Lurker said...

2. You believe that there are post-Mosaic additions to the Pentateuch
(I agree)


This would then categorize R. Yehuda, who said that the last eight psukim in the Torah are post-Mosaic (TB Bava Batra 15a), as "post-Orthodox". Likewise, it would also categorize Ibn Ezra as "post-Orthodox": He glibly expanded the post-Mosaic section at the end of the Torah from 8 psukim to 12. In addition, he also believed that there are post-Mosaic additions in Bereishit 12:6, Bereishit 13:7, Bereishit 22:14, Devarim 1:2, and Devarim 3:11.

5. You approve of increasing women's roles in synagogue ritual
(I agree, though I am on record against women's aliyot and the other Shirah Hadashah type of innovations.)


I don't understand what you mean: By saying "I agree", you are stating that you believe that increasing women's roles in synagogue ritual is "post-Orthodox". Obviously, this would include women's aliyot, etc. So then what do you mean when you say "though I am on record against women's aliyot and the other Shirah Hadashah type of innovations". That seems to imply that, other than the Shira Hadashah innovations, you don't believe that increasing women's roles in synagogue ritual is post-Orthodox.

11. You want "out" homosexuals to be accepted as equal members of the community.
(Homosexuality should never become a legitimate parameter of Orthodoxy, any more than Hillul Shabbat.)


What about people who simply have a homosexual orientation, even though they do not commit homosexual acts? (This is how Gil defined what he's referring to; i.e., such a person is "post-Orthodox".) Why should a person be regarded as "post-Orthodox" just because of a desire in his mind that he doesn't act upon? Wouldn't this mean that anyone who has desires to do forbidden things (i.e., every one of us) is "post-Orthodox"?

Jeffrey Woolf said...

To Lurker:
1) R. Yehudah's opinion has been rejected, but can be regularized. Ibn Ezra is problematic, and he's been historically called to task for that.

2) You misunderstand. There are other ways to increase a woman's involvement in the synagogue and its ritual, other than Aliyot.

3)I agree with your point.

Lurker said...

2) You misunderstand. There are other ways to increase a woman's involvement in the synagogue and its ritual, other than Aliyot.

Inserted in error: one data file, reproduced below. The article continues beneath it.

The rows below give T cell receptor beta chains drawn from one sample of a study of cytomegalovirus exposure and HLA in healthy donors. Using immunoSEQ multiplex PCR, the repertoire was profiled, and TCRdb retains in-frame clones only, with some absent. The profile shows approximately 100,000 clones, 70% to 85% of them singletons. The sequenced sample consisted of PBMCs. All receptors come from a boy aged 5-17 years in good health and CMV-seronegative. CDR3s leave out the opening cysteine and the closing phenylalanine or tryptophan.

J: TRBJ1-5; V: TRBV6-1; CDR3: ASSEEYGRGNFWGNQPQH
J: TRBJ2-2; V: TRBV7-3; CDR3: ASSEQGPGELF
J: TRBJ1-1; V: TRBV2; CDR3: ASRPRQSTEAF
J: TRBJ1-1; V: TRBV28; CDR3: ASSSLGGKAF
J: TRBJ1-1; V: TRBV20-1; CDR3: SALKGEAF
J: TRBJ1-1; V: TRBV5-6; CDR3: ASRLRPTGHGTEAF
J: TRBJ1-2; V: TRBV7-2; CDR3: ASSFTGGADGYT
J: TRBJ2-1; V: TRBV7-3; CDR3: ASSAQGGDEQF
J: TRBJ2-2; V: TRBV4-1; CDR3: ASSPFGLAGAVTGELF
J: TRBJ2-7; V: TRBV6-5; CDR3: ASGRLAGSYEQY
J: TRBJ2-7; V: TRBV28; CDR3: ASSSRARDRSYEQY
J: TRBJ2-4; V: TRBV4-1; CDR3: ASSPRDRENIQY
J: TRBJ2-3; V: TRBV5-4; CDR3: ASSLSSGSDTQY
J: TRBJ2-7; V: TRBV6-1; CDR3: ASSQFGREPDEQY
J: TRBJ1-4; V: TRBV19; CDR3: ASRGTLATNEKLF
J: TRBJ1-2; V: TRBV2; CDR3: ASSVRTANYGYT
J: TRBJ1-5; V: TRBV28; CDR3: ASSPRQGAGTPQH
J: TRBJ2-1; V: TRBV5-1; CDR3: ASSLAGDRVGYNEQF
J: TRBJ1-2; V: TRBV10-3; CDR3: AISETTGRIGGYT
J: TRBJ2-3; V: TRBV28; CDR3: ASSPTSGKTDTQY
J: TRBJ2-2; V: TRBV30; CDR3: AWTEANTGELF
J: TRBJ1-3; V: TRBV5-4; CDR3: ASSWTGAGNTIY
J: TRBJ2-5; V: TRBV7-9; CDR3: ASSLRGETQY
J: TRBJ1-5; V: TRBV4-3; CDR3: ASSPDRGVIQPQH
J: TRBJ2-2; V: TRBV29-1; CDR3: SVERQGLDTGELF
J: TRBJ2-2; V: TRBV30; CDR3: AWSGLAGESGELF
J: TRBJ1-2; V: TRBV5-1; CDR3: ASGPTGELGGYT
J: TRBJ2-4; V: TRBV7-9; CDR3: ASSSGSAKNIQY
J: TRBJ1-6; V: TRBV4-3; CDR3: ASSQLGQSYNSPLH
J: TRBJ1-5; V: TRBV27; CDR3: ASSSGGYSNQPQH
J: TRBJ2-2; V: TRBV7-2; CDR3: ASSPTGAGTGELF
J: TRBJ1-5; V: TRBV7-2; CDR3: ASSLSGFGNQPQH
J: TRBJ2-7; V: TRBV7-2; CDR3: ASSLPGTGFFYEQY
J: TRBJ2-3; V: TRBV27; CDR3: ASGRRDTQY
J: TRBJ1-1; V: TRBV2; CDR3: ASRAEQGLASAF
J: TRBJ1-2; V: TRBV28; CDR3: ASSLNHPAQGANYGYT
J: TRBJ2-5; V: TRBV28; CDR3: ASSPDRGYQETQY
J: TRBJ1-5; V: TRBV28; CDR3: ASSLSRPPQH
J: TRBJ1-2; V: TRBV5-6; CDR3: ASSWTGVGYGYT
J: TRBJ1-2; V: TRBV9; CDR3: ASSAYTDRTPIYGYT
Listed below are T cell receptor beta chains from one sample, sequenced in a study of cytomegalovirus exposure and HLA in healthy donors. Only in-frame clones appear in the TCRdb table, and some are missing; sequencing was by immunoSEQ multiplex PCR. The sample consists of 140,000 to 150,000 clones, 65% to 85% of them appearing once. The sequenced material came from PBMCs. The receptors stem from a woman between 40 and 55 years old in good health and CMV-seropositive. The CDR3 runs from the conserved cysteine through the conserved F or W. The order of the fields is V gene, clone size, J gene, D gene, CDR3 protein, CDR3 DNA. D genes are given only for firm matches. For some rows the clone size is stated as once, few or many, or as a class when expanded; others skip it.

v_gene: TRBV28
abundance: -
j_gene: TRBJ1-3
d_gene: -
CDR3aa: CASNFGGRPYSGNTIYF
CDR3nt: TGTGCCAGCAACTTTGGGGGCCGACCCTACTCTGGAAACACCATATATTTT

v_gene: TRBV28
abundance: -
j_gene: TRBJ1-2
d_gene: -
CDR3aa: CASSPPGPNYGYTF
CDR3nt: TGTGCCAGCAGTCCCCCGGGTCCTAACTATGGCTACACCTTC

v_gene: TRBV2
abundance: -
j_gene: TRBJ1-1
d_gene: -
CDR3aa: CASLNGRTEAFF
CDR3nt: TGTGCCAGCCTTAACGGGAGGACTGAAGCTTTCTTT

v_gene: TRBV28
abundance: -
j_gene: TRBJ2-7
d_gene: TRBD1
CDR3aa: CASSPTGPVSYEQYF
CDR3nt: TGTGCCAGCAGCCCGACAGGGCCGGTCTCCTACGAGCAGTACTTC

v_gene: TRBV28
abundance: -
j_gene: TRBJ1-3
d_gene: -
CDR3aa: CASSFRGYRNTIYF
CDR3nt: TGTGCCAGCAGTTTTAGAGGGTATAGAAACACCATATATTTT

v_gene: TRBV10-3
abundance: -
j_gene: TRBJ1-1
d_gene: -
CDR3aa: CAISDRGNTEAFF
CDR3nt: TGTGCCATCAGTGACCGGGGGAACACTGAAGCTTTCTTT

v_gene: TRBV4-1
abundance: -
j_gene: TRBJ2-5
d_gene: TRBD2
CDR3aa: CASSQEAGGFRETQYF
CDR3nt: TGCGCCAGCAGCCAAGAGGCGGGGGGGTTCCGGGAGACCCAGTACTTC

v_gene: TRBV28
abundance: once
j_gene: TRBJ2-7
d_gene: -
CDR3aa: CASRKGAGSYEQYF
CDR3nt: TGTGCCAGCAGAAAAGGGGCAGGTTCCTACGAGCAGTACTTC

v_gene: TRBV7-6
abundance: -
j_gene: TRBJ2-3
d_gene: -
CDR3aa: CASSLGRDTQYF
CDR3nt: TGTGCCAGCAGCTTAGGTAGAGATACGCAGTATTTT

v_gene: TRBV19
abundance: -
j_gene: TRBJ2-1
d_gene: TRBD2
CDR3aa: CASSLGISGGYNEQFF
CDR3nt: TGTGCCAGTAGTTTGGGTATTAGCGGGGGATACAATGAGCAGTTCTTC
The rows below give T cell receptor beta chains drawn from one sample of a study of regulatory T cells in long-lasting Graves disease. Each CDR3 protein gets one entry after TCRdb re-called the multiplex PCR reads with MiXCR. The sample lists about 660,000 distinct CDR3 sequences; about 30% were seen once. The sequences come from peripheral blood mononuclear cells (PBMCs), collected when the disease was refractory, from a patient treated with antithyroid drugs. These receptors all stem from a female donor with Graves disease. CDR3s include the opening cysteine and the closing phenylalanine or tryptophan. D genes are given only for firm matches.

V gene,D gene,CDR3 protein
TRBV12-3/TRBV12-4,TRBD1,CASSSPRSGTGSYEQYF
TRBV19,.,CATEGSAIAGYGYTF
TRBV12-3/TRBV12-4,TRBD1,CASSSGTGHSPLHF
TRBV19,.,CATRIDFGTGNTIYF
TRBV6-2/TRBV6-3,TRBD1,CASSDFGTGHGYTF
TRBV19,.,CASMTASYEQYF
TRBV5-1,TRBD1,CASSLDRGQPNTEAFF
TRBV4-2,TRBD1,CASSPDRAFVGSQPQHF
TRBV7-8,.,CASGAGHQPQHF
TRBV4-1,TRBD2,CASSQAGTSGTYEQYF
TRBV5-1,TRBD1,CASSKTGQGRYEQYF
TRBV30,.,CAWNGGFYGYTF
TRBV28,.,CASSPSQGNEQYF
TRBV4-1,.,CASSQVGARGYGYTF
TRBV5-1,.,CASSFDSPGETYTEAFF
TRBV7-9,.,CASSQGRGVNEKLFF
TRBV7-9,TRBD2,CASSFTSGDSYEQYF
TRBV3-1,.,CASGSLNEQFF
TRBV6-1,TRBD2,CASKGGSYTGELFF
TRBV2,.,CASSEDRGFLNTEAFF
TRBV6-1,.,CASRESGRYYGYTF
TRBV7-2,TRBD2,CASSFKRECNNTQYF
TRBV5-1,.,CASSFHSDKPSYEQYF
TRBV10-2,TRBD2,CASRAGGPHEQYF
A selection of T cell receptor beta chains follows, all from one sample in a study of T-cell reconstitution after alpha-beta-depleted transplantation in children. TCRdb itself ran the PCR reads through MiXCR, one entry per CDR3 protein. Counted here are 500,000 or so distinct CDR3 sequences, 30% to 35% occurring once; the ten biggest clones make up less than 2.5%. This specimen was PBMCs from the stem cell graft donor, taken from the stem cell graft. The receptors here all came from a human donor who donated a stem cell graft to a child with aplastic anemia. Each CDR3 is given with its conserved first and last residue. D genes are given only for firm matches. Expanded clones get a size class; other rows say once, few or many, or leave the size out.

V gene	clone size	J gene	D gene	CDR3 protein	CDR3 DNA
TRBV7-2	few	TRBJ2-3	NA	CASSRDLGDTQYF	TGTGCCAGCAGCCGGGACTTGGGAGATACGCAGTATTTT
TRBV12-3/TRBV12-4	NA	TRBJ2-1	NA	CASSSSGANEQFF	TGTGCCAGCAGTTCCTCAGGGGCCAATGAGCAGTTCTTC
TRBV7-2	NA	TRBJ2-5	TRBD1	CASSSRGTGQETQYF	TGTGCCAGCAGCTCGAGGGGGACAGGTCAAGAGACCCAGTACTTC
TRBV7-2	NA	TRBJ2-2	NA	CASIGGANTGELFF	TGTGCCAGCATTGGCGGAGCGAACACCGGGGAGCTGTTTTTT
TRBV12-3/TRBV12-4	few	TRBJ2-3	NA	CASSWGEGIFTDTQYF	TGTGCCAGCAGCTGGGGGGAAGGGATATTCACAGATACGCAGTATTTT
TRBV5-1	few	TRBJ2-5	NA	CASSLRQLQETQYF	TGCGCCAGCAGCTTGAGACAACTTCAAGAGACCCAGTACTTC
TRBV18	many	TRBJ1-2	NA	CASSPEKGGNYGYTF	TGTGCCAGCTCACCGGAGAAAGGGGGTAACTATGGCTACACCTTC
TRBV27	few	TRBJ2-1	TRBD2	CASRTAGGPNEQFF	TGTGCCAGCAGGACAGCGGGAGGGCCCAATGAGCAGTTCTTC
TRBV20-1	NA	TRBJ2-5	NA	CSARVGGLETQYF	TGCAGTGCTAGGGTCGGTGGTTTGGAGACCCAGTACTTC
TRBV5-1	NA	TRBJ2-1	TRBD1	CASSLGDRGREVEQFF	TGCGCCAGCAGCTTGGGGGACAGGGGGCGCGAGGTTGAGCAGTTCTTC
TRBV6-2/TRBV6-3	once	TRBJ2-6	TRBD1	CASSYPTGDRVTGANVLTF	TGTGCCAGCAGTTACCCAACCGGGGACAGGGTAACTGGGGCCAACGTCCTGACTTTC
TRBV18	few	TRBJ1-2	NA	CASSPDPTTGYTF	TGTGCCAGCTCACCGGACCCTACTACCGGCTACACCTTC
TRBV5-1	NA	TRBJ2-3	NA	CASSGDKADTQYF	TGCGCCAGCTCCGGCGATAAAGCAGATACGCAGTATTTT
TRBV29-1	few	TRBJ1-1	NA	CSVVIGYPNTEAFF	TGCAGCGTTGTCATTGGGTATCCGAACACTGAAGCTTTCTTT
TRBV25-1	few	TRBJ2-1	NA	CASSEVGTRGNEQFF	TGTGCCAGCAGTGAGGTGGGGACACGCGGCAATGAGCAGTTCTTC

Yes, there certainly are. But Gil posits, without qualification, that someone who approves of doing so is "post-Orthodox". He does not limit this classification to only "women's aliyot and the other Shirah Hadashah type of innovations".

Jeffrey Woolf said...

Then I summarily reject his inclusion of this trait as comprising Post-Orthodox thinking.

Mikewind Dale said...

Professor Marc Shapiro does NOT say that a Jew need not believe in anything. He simply believes that there is a wide-range of legitimate opinions. Furthermore, Professor Shapiro often says that he is NOT a theologian, that he is only a historian. He tries to show what people DO say, not what they SHOULD say. He often says that at his university, he deliberately avoids interfaith dialogue, because he doesn't want to be "the Jew". See, for example, here.

Professor Shapiro's book is actually quite conservative, making not a single revolutionary or novel claim. All he does is collect and analyze what other people have said, but as far as I remember, he expresses no opinions of his own.

By contrast, Professor Menachem Kellner's book is far more revolutionary and daring, and Professor Kellner admits as much: here.

OAbe said...

Kudos to you for recognizing in your post that this concern with "post-Orthodoxy" is entirely polemical and intended to place those with objectionable views outside the camp. After all, your only substantive differences with Student involve the views that you hold that you feel should not place you in the post-Orthodox camp.

Good to see that someone is dropping the pretense of sociological commentary.